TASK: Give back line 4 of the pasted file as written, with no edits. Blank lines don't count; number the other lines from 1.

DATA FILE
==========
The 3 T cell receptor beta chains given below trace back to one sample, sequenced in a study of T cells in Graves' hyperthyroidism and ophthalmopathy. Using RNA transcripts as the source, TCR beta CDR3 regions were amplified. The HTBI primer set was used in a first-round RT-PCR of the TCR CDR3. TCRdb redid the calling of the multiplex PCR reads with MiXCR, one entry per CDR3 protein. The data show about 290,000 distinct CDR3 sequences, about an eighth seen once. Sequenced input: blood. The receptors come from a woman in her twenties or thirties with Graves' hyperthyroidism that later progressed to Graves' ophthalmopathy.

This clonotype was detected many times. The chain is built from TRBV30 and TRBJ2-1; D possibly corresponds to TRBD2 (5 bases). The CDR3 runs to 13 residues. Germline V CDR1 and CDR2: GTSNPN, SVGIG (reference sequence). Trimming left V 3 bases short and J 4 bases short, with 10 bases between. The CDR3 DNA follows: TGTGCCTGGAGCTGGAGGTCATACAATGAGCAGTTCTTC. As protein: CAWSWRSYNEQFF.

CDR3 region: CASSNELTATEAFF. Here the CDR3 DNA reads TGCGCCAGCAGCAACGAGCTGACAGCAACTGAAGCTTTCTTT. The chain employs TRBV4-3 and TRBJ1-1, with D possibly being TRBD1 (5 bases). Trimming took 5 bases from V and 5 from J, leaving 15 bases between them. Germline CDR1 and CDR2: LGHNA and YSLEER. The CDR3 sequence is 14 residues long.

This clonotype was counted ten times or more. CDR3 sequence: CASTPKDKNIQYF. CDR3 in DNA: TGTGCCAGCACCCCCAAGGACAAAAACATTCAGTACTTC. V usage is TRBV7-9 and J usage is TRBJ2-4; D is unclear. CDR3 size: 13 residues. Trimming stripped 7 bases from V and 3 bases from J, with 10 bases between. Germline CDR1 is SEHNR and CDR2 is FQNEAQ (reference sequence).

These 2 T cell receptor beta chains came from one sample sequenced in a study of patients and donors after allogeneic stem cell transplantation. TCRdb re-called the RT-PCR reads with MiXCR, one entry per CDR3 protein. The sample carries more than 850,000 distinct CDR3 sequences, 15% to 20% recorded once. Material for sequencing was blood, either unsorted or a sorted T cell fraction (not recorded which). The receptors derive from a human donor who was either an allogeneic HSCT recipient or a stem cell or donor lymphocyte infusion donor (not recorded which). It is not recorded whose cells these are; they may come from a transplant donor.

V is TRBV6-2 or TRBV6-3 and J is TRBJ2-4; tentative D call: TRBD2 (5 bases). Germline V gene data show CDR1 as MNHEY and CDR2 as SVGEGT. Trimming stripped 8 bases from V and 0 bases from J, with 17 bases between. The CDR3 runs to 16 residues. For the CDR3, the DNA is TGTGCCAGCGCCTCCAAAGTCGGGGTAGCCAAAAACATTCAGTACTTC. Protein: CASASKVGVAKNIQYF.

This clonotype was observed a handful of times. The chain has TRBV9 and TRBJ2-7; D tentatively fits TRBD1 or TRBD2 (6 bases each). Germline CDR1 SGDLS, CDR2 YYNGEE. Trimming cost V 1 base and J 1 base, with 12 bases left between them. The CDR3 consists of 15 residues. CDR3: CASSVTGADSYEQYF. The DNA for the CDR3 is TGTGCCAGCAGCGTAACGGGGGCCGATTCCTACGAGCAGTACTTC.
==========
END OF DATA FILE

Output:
This clonotype was counted ten times or more. CDR3 sequence: CASTPKDKNIQYF. CDR3 in DNA: TGTGCCAGCACCCCCAAGGACAAAAACATTCAGTACTTC. V usage is TRBV7-9 and J usage is TRBJ2-4; D is unclear. CDR3 size: 13 residues. Trimming stripped 7 bases from V and 3 bases from J, with 10 bases between. Germline CDR1 is SEHNR and CDR2 is FQNEAQ (reference sequence).